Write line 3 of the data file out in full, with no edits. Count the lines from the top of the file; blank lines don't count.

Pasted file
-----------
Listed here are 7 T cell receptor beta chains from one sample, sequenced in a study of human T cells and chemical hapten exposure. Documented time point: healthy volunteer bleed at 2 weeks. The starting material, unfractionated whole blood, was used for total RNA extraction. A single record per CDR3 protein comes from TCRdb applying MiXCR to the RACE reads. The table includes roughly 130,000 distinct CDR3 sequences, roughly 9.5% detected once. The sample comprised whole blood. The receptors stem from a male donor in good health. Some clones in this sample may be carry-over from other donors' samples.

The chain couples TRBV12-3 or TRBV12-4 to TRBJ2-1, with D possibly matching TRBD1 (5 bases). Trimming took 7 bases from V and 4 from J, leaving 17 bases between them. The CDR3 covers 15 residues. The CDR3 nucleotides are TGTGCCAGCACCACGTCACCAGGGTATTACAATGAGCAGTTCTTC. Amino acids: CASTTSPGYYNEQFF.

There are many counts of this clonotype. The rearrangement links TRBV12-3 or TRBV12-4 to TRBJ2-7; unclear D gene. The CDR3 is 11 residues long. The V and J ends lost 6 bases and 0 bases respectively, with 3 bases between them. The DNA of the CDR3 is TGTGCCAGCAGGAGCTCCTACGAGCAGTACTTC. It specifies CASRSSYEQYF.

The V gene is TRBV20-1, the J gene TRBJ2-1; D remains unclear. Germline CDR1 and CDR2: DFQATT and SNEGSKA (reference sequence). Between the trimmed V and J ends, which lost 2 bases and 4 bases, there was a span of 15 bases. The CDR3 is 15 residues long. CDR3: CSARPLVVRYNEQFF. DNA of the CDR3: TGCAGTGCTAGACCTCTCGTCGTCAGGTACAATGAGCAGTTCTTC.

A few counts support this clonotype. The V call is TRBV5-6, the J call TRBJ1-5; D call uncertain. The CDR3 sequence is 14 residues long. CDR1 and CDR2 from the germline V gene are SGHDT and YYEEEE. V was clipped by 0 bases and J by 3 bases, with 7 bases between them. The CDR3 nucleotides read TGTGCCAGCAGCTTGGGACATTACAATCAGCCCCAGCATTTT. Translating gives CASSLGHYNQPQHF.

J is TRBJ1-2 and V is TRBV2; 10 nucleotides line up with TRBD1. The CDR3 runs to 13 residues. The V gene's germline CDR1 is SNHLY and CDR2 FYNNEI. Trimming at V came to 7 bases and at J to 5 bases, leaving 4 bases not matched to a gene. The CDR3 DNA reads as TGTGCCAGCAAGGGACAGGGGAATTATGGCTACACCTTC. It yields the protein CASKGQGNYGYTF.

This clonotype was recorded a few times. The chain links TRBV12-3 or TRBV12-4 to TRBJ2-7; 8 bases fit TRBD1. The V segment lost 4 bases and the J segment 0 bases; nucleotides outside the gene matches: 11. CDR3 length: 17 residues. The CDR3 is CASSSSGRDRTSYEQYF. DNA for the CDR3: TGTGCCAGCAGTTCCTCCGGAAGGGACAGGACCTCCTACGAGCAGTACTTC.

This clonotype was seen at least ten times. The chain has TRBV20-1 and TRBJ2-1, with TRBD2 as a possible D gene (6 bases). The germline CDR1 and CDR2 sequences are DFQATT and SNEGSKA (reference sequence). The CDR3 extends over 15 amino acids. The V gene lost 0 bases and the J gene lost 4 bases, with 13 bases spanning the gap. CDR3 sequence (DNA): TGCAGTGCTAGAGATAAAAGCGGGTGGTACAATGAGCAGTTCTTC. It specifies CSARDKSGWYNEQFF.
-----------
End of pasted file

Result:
There are many counts of this clonotype. The rearrangement links TRBV12-3 or TRBV12-4 to TRBJ2-7; unclear D gene. The CDR3 is 11 residues long. The V and J ends lost 6 bases and 0 bases respectively, with 3 bases between them. The DNA of the CDR3 is TGTGCCAGCAGGAGCTCCTACGAGCAGTACTTC. It specifies CASRSSYEQYF.